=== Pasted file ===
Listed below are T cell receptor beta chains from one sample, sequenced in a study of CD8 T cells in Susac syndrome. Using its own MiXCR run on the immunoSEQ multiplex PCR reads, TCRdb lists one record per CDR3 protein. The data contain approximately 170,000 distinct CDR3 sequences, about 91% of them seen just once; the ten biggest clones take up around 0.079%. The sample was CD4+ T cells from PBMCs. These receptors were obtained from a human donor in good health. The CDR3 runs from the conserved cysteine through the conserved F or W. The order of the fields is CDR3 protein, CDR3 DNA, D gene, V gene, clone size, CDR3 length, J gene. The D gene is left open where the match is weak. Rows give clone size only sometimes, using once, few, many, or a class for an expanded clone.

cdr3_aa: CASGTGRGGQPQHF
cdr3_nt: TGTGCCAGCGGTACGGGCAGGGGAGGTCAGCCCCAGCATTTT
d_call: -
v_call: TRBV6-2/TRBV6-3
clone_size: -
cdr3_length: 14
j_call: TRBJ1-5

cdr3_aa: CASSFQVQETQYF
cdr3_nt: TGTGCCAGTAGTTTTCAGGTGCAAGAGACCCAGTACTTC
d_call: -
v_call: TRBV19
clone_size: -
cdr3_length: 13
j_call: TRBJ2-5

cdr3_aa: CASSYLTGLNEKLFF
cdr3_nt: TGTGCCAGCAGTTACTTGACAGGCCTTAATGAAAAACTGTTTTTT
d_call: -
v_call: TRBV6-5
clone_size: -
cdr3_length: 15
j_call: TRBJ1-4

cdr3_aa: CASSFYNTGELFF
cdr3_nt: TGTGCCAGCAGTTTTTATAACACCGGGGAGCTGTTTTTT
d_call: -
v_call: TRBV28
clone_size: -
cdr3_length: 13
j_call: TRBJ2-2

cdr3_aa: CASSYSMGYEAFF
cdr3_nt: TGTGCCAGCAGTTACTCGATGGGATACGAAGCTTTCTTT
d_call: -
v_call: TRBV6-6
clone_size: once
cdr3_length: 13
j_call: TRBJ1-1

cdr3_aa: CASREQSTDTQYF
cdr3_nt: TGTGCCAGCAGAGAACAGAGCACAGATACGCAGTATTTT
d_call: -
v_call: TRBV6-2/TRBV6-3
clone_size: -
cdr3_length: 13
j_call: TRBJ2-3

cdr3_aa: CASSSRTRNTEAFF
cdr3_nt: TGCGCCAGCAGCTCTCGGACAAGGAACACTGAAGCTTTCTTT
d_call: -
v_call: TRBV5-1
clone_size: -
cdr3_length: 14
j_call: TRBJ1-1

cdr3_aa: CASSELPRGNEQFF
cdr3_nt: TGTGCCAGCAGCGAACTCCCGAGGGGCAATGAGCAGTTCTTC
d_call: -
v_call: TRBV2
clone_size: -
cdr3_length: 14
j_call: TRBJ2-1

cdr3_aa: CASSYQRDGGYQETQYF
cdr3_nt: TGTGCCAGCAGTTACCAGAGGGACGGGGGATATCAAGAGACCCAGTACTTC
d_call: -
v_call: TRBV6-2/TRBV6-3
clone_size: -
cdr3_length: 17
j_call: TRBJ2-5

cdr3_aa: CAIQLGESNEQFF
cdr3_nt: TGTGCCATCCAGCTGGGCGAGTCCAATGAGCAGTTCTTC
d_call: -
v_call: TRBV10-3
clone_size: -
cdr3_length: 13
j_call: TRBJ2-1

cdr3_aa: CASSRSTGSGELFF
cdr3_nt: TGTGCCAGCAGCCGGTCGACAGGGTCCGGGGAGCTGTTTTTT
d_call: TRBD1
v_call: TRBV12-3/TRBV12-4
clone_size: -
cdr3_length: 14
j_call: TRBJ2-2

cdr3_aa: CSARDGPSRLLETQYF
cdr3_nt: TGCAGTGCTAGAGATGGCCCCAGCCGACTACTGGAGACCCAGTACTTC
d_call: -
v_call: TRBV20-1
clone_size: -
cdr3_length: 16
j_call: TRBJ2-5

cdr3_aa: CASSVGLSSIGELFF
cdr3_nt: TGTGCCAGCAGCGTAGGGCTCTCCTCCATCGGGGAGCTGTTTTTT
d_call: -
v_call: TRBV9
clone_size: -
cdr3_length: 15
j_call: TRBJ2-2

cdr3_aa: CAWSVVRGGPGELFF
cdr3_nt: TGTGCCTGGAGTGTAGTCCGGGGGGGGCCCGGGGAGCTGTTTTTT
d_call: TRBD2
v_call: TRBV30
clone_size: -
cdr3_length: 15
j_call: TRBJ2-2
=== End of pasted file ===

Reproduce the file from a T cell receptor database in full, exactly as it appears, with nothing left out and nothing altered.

Listed below are T cell receptor beta chains from one sample, sequenced in a study of CD8 T cells in Susac syndrome. Using its own MiXCR run on the immunoSEQ multiplex PCR reads, TCRdb lists one record per CDR3 protein. The data contain approximately 170,000 distinct CDR3 sequences, about 91% of them seen just once; the ten biggest clones take up around 0.079%. The sample was CD4+ T cells from PBMCs. These receptors were obtained from a human donor in good health. The CDR3 runs from the conserved cysteine through the conserved F or W. The order of the fields is CDR3 protein, CDR3 DNA, D gene, V gene, clone size, CDR3 length, J gene. The D gene is left open where the match is weak. Rows give clone size only sometimes, using once, few, many, or a class for an expanded clone.

cdr3_aa: CASGTGRGGQPQHF
cdr3_nt: TGTGCCAGCGGTACGGGCAGGGGAGGTCAGCCCCAGCATTTT
d_call: -
v_call: TRBV6-2/TRBV6-3
clone_size: -
cdr3_length: 14
j_call: TRBJ1-5

cdr3_aa: CASSFQVQETQYF
cdr3_nt: TGTGCCAGTAGTTTTCAGGTGCAAGAGACCCAGTACTTC
d_call: -
v_call: TRBV19
clone_size: -
cdr3_length: 13
j_call: TRBJ2-5

cdr3_aa: CASSYLTGLNEKLFF
cdr3_nt: TGTGCCAGCAGTTACTTGACAGGCCTTAATGAAAAACTGTTTTTT
d_call: -
v_call: TRBV6-5
clone_size: -
cdr3_length: 15
j_call: TRBJ1-4

cdr3_aa: CASSFYNTGELFF
cdr3_nt: TGTGCCAGCAGTTTTTATAACACCGGGGAGCTGTTTTTT
d_call: -
v_call: TRBV28
clone_size: -
cdr3_length: 13
j_call: TRBJ2-2

cdr3_aa: CASSYSMGYEAFF
cdr3_nt: TGTGCCAGCAGTTACTCGATGGGATACGAAGCTTTCTTT
d_call: -
v_call: TRBV6-6
clone_size: once
cdr3_length: 13
j_call: TRBJ1-1

cdr3_aa: CASREQSTDTQYF
cdr3_nt: TGTGCCAGCAGAGAACAGAGCACAGATACGCAGTATTTT
d_call: -
v_call: TRBV6-2/TRBV6-3
clone_size: -
cdr3_length: 13
j_call: TRBJ2-3

cdr3_aa: CASSSRTRNTEAFF
cdr3_nt: TGCGCCAGCAGCTCTCGGACAAGGAACACTGAAGCTTTCTTT
d_call: -
v_call: TRBV5-1
clone_size: -
cdr3_length: 14
j_call: TRBJ1-1

cdr3_aa: CASSELPRGNEQFF
cdr3_nt: TGTGCCAGCAGCGAACTCCCGAGGGGCAATGAGCAGTTCTTC
d_call: -
v_call: TRBV2
clone_size: -
cdr3_length: 14
j_call: TRBJ2-1

cdr3_aa: CASSYQRDGGYQETQYF
cdr3_nt: TGTGCCAGCAGTTACCAGAGGGACGGGGGATATCAAGAGACCCAGTACTTC
d_call: -
v_call: TRBV6-2/TRBV6-3
clone_size: -
cdr3_length: 17
j_call: TRBJ2-5

cdr3_aa: CAIQLGESNEQFF
cdr3_nt: TGTGCCATCCAGCTGGGCGAGTCCAATGAGCAGTTCTTC
d_call: -
v_call: TRBV10-3
clone_size: -
cdr3_length: 13
j_call: TRBJ2-1

cdr3_aa: CASSRSTGSGELFF
cdr3_nt: TGTGCCAGCAGCCGGTCGACAGGGTCCGGGGAGCTGTTTTTT
d_call: TRBD1
v_call: TRBV12-3/TRBV12-4
clone_size: -
cdr3_length: 14
j_call: TRBJ2-2

cdr3_aa: CSARDGPSRLLETQYF
cdr3_nt: TGCAGTGCTAGAGATGGCCCCAGCCGACTACTGGAGACCCAGTACTTC
d_call: -
v_call: TRBV20-1
clone_size: -
cdr3_length: 16
j_call: TRBJ2-5

cdr3_aa: CASSVGLSSIGELFF
cdr3_nt: TGTGCCAGCAGCGTAGGGCTCTCCTCCATCGGGGAGCTGTTTTTT
d_call: -
v_call: TRBV9
clone_size: -
cdr3_length: 15
j_call: TRBJ2-2

cdr3_aa: CAWSVVRGGPGELFF
cdr3_nt: TGTGCCTGGAGTGTAGTCCGGGGGGGGCCCGGGGAGCTGTTTTTT
d_call: TRBD2
v_call: TRBV30
clone_size: -
cdr3_length: 15
j_call: TRBJ2-2